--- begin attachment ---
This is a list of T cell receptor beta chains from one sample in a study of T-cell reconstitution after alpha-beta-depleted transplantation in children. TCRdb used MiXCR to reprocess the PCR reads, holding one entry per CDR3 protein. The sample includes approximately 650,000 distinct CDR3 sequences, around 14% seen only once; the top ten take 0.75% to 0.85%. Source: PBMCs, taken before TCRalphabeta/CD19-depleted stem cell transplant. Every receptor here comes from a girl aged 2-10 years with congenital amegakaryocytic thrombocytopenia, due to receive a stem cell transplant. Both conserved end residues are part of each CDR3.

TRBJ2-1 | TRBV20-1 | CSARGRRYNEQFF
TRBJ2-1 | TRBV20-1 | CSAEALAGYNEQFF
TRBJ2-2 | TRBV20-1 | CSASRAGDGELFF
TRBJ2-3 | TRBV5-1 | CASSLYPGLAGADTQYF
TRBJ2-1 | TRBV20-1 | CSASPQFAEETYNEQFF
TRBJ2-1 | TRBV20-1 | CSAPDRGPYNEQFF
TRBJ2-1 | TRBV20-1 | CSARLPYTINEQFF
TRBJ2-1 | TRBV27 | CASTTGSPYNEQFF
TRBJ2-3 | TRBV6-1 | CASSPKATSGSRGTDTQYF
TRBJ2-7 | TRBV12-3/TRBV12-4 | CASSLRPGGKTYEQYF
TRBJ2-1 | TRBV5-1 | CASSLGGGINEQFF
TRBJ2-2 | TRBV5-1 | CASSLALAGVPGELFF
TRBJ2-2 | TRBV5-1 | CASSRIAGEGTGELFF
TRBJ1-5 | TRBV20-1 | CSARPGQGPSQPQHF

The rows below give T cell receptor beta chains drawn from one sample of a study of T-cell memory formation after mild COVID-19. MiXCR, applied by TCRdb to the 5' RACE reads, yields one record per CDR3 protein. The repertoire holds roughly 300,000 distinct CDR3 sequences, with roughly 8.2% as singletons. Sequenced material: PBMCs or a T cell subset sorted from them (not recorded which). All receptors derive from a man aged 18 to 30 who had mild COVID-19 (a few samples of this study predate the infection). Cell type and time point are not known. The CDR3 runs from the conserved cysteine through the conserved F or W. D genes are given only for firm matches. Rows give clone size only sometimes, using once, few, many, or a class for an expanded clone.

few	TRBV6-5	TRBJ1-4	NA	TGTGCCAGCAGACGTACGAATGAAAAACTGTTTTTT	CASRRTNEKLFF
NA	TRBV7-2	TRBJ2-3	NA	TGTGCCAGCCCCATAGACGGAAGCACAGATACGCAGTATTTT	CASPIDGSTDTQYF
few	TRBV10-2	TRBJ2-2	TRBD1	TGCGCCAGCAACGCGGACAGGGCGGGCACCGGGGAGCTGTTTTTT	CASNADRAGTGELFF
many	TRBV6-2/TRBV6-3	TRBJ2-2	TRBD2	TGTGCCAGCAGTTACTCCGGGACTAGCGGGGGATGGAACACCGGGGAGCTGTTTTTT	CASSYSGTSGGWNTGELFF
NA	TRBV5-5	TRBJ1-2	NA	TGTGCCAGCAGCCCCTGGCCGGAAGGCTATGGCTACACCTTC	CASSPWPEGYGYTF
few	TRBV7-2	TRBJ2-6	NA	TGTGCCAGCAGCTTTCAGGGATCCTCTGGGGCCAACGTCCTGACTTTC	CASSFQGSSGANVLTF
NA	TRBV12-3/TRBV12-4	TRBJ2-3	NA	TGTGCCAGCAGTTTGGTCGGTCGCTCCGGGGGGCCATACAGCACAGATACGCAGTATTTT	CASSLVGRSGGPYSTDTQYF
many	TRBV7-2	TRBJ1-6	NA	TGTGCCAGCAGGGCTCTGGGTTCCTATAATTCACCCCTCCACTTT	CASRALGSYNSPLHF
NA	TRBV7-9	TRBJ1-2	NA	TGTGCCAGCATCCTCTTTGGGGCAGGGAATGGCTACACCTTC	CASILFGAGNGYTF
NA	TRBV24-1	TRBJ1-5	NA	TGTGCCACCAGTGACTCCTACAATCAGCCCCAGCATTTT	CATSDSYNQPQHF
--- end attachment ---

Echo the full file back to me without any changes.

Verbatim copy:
This is a list of T cell receptor beta chains from one sample in a study of T-cell reconstitution after alpha-beta-depleted transplantation in children. TCRdb used MiXCR to reprocess the PCR reads, holding one entry per CDR3 protein. The sample includes approximately 650,000 distinct CDR3 sequences, around 14% seen only once; the top ten take 0.75% to 0.85%. Source: PBMCs, taken before TCRalphabeta/CD19-depleted stem cell transplant. Every receptor here comes from a girl aged 2-10 years with congenital amegakaryocytic thrombocytopenia, due to receive a stem cell transplant. Both conserved end residues are part of each CDR3.

TRBJ2-1 | TRBV20-1 | CSARGRRYNEQFF
TRBJ2-1 | TRBV20-1 | CSAEALAGYNEQFF
TRBJ2-2 | TRBV20-1 | CSASRAGDGELFF
TRBJ2-3 | TRBV5-1 | CASSLYPGLAGADTQYF
TRBJ2-1 | TRBV20-1 | CSASPQFAEETYNEQFF
TRBJ2-1 | TRBV20-1 | CSAPDRGPYNEQFF
TRBJ2-1 | TRBV20-1 | CSARLPYTINEQFF
TRBJ2-1 | TRBV27 | CASTTGSPYNEQFF
TRBJ2-3 | TRBV6-1 | CASSPKATSGSRGTDTQYF
TRBJ2-7 | TRBV12-3/TRBV12-4 | CASSLRPGGKTYEQYF
TRBJ2-1 | TRBV5-1 | CASSLGGGINEQFF
TRBJ2-2 | TRBV5-1 | CASSLALAGVPGELFF
TRBJ2-2 | TRBV5-1 | CASSRIAGEGTGELFF
TRBJ1-5 | TRBV20-1 | CSARPGQGPSQPQHF

The rows below give T cell receptor beta chains drawn from one sample of a study of T-cell memory formation after mild COVID-19. MiXCR, applied by TCRdb to the 5' RACE reads, yields one record per CDR3 protein. The repertoire holds roughly 300,000 distinct CDR3 sequences, with roughly 8.2% as singletons. Sequenced material: PBMCs or a T cell subset sorted from them (not recorded which). All receptors derive from a man aged 18 to 30 who had mild COVID-19 (a few samples of this study predate the infection). Cell type and time point are not known. The CDR3 runs from the conserved cysteine through the conserved F or W. D genes are given only for firm matches. Rows give clone size only sometimes, using once, few, many, or a class for an expanded clone.

few	TRBV6-5	TRBJ1-4	NA	TGTGCCAGCAGACGTACGAATGAAAAACTGTTTTTT	CASRRTNEKLFF
NA	TRBV7-2	TRBJ2-3	NA	TGTGCCAGCCCCATAGACGGAAGCACAGATACGCAGTATTTT	CASPIDGSTDTQYF
few	TRBV10-2	TRBJ2-2	TRBD1	TGCGCCAGCAACGCGGACAGGGCGGGCACCGGGGAGCTGTTTTTT	CASNADRAGTGELFF
many	TRBV6-2/TRBV6-3	TRBJ2-2	TRBD2	TGTGCCAGCAGTTACTCCGGGACTAGCGGGGGATGGAACACCGGGGAGCTGTTTTTT	CASSYSGTSGGWNTGELFF
NA	TRBV5-5	TRBJ1-2	NA	TGTGCCAGCAGCCCCTGGCCGGAAGGCTATGGCTACACCTTC	CASSPWPEGYGYTF
few	TRBV7-2	TRBJ2-6	NA	TGTGCCAGCAGCTTTCAGGGATCCTCTGGGGCCAACGTCCTGACTTTC	CASSFQGSSGANVLTF
NA	TRBV12-3/TRBV12-4	TRBJ2-3	NA	TGTGCCAGCAGTTTGGTCGGTCGCTCCGGGGGGCCATACAGCACAGATACGCAGTATTTT	CASSLVGRSGGPYSTDTQYF
many	TRBV7-2	TRBJ1-6	NA	TGTGCCAGCAGGGCTCTGGGTTCCTATAATTCACCCCTCCACTTT	CASRALGSYNSPLHF
NA	TRBV7-9	TRBJ1-2	NA	TGTGCCAGCATCCTCTTTGGGGCAGGGAATGGCTACACCTTC	CASILFGAGNGYTF
NA	TRBV24-1	TRBJ1-5	NA	TGTGCCACCAGTGACTCCTACAATCAGCCCCAGCATTTT	CATSDSYNQPQHF